If you are a connoisseur of rare coffees of the world, you will surely go gaga over the taste of the dung coffee produced in Peru. What’s different about this coffee is that it is procured from the excreta of a hog-nosed South American mammal called coati, a species similar to raccoon. Coati locally known as uchunari or mishasho lives in the wild across wide ranging habitats including hot and arid regions, Amazonian rainforests, and cold Andean mountains. Dung coffee producers corral and feed them red ripe and sweet Arabica coffee beans and collect their poop.
Coati consumes different fruits and vegetables along with coffee beans. This produces coffee with unique aroma and complex taste because the scent of other food items seeps into coffee beans. The excreted coffee bean stays intact and only the top layer of the bean is altered with enzymes and bile juices. The enzymatic action results in removal of bitter proteins from the bean. Once coati excrement is collected, it is thoroughly washed and dried hygienically. The bean is then milled to remove the second layer.
After milling, the coffee bean is roasted at 220 degree Celsius. Roasting removes any remaining mycobacterium making it safe for human consumption. The final stage of grinding results in high-quality organically produced coffee ready to be exported to markets like the US where coffee growers fetch higher price. This distinctive dung coffee production finds its origin in Indonesia where kopi luwak producers collect droppings of Asian palm civet and follow the same technique. Peruvian producers mimic their technique albeit with a different animal’s excrement.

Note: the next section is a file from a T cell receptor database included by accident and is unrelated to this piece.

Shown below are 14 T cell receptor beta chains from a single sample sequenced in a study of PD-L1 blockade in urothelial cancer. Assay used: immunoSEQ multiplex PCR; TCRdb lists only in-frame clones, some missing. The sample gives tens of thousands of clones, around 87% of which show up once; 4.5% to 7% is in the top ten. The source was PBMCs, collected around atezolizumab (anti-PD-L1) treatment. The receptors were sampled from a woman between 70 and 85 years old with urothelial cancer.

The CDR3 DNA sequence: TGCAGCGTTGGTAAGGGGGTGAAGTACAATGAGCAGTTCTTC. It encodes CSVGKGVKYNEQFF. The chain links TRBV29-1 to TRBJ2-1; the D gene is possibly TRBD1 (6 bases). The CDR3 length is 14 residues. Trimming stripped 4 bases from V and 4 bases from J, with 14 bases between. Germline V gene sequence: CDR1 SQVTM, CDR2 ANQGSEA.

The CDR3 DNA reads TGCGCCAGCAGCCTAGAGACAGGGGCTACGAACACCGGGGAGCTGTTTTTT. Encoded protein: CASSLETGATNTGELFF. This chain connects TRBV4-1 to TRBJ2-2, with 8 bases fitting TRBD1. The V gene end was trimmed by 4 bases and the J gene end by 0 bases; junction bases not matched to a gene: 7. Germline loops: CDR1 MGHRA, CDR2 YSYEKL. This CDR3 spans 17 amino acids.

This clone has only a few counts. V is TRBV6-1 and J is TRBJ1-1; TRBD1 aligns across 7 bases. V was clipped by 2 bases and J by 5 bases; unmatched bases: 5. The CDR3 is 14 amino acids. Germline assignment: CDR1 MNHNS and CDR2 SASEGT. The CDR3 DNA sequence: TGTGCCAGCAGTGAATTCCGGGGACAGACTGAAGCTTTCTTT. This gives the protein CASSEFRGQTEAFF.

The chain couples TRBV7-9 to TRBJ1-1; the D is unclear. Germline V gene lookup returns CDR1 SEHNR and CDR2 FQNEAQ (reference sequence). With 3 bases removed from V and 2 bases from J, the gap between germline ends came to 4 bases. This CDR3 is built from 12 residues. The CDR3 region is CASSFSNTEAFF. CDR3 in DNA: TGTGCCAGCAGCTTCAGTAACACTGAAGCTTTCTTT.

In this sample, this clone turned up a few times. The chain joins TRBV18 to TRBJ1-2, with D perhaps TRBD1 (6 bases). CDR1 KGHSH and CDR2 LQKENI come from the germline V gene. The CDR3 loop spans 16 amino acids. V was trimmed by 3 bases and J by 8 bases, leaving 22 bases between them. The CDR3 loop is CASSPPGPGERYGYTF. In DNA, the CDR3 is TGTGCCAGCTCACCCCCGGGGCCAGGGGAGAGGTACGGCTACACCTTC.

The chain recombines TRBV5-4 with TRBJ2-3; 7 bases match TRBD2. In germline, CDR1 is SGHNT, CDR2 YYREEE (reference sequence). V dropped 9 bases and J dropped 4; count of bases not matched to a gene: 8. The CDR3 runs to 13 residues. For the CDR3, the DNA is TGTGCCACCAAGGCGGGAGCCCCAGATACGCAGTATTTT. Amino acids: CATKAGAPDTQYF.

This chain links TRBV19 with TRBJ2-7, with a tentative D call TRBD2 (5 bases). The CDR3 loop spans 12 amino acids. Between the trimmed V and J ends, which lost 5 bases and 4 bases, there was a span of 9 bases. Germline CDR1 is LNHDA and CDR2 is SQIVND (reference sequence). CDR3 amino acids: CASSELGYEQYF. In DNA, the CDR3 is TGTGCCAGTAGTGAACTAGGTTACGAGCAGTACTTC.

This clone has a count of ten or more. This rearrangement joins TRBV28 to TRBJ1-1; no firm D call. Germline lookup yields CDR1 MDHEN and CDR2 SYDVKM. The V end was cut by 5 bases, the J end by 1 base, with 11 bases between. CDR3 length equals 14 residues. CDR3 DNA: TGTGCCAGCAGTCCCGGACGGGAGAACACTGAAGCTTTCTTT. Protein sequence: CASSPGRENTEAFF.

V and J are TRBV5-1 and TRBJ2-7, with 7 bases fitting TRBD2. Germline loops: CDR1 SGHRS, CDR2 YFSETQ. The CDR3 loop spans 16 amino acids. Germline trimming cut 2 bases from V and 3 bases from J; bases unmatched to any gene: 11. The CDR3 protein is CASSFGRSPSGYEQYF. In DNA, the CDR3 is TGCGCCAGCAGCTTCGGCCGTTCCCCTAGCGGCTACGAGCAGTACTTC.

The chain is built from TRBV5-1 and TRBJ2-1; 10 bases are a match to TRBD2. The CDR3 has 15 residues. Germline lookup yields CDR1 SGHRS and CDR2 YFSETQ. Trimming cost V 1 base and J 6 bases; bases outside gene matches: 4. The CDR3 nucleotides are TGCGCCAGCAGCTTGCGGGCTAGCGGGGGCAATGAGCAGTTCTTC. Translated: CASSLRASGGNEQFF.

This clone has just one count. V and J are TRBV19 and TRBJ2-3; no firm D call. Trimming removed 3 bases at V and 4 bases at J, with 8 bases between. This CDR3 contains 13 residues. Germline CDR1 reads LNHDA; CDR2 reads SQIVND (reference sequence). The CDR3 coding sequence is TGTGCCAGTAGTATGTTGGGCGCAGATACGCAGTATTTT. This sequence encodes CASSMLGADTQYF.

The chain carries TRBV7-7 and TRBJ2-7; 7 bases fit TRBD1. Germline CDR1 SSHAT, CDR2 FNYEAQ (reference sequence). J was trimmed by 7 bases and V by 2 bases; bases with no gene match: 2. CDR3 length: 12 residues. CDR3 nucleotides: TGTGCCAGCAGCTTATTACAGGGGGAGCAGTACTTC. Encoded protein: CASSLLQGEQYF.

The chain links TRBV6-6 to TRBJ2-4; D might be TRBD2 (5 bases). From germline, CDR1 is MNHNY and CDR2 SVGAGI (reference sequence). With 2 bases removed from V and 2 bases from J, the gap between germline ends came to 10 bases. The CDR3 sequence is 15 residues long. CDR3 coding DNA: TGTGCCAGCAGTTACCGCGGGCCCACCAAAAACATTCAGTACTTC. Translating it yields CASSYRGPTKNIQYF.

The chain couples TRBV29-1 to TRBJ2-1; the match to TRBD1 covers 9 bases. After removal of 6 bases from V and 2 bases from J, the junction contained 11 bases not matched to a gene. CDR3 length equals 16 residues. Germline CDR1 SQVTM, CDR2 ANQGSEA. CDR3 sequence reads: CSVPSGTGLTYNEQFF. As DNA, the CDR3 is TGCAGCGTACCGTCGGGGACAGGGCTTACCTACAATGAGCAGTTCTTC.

Limited supply makes coati dung coffee the most expensive coffee in the world. One coati excretes 8 to 9 grams of excrement every day, enabling coffee producers in Peru to produce only 450 kg of coffee every year. Café Misha produced by Chanchamayo Highland Coffee in Peru sells at $1400 per kg. And you have to shell out anywhere between $20 and $65 for a cup of dung coffee. Despite its popularity and unique taste many purists believe the coffee loses its original flavor through this process and does not qualify to be among the top coffees in the world. Nevertheless, you must try this rare dung of a coffee when in Peru.